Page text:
CitationLacey, Linda & Sinai, Irit (1996). Do Female-Headed Households Have Different Shelter Needs than Men? The Case of Monrovia, Liberia. Journal of Comparative Family Studies, 27(1), 89-108.
AbstractThe United Nations' Habitat Program indicates taht a major proportion of dwellers in squatter settlements in developing countries are women and children, who represent the poorest households (United nations Centre for Human Settlements, 1982). A number of students have documented this phenomenon. In the urban areas of Brazil, Chile, Venezuela, and El Salvador, about 43 to 45 percent of the population are female heads, and in Paraguay and Honduras, one in three women are heads (Lycette and Jaramillo, 1984). Latin American female heads tend to be in the 15 to 44 age range, are poorly educated, and hold low-status formal-sector jobs or work as petty traders or domestic workers in the informal sector.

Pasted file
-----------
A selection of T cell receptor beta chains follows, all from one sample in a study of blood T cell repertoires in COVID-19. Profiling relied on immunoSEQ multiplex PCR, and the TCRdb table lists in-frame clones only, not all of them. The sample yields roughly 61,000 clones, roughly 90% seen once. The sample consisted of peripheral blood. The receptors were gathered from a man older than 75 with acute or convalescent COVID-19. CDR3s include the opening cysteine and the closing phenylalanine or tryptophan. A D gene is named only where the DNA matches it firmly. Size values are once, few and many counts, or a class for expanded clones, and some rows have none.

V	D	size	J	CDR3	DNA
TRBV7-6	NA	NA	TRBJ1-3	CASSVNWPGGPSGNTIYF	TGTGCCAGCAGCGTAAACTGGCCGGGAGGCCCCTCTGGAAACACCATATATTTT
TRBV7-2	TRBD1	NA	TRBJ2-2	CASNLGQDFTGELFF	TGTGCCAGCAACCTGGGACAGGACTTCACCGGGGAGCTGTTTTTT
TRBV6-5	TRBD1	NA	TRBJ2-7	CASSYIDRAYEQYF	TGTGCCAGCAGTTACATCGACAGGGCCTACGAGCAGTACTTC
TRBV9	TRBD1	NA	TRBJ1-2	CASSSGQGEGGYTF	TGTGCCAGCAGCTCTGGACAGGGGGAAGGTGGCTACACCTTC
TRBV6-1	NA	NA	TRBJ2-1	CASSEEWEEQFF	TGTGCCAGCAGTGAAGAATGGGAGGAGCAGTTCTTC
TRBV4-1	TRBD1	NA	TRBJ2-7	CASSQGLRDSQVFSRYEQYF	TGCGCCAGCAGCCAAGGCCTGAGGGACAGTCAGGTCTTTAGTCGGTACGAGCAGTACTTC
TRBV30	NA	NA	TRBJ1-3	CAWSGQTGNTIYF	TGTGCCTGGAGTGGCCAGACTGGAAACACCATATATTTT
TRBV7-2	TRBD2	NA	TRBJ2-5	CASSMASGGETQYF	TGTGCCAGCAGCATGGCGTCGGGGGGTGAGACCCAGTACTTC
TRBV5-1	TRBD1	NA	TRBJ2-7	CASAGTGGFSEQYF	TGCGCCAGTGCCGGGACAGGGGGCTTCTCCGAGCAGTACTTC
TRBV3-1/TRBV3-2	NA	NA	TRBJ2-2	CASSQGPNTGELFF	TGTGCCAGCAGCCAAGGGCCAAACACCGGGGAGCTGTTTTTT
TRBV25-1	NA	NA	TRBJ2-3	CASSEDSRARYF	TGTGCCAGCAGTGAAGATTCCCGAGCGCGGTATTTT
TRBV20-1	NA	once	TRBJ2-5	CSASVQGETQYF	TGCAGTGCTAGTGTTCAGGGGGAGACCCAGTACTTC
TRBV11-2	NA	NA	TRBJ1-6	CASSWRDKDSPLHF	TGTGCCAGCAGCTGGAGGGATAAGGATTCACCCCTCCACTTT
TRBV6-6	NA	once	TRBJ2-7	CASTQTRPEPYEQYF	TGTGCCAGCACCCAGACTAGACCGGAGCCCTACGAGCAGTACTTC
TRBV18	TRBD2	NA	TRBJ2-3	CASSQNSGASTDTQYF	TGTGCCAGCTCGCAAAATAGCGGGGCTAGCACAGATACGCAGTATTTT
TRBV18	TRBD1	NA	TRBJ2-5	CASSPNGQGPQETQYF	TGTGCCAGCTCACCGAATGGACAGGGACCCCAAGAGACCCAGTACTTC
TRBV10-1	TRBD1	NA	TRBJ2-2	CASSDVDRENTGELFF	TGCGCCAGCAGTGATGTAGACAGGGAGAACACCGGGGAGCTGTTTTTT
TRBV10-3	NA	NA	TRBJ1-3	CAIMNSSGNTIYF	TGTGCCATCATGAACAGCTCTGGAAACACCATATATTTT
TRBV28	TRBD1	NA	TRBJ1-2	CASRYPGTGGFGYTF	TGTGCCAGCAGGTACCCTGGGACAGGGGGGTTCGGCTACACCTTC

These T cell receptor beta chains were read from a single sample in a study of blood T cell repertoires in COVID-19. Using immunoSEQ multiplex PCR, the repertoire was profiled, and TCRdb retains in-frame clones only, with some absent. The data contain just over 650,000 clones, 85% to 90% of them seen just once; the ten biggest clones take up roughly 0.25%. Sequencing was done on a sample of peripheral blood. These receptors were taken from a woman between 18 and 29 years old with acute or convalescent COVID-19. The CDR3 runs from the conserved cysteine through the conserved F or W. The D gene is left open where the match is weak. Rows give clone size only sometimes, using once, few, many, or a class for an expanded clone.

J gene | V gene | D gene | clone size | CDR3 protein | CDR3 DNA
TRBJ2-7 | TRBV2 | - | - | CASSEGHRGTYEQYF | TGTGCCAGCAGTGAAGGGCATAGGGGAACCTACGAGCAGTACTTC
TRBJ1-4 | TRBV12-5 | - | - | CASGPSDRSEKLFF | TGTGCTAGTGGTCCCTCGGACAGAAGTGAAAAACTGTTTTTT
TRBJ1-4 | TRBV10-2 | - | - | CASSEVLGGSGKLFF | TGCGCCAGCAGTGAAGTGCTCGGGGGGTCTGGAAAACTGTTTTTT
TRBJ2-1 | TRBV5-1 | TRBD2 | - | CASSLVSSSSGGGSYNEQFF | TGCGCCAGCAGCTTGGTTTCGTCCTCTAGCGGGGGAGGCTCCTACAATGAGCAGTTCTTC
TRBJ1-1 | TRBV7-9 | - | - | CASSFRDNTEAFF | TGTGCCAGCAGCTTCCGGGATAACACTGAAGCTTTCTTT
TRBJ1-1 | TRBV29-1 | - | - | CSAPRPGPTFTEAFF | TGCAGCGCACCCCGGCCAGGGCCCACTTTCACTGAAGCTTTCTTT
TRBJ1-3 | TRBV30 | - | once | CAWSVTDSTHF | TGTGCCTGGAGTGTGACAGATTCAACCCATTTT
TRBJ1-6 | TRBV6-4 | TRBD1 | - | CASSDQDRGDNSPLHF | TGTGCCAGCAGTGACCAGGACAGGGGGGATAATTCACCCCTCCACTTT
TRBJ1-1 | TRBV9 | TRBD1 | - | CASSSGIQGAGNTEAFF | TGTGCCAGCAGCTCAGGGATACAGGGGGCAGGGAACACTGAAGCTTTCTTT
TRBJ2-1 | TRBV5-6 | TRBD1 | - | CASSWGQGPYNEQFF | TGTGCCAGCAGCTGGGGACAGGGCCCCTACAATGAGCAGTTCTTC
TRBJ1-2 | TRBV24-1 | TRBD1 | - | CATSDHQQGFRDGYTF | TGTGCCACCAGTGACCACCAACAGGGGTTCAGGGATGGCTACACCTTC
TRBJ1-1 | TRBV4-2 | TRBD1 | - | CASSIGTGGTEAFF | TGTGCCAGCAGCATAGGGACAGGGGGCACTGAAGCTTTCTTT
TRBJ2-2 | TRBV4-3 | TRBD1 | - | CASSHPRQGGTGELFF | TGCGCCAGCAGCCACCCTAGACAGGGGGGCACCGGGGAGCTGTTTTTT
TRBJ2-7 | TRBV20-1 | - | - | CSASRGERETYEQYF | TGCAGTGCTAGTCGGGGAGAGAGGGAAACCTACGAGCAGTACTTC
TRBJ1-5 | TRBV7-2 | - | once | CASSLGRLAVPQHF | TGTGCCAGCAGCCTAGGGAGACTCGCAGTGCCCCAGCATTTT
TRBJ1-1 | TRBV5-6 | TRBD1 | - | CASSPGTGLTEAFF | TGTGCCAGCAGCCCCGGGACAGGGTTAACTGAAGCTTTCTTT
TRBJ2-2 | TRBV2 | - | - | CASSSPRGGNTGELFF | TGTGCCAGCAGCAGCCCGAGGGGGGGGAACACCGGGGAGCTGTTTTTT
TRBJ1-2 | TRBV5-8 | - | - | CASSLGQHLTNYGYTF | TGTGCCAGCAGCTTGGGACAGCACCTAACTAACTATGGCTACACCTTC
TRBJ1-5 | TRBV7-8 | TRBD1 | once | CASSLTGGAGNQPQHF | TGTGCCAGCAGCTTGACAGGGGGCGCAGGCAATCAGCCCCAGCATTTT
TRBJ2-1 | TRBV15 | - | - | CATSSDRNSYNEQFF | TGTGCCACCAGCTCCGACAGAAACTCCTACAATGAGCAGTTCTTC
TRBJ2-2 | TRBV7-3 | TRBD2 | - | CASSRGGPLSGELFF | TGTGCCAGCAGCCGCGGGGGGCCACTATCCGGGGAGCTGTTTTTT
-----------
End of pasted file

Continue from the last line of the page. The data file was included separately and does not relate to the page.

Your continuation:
Reference TypeJournal Article
Journal TitleJournal of Comparative Family Studies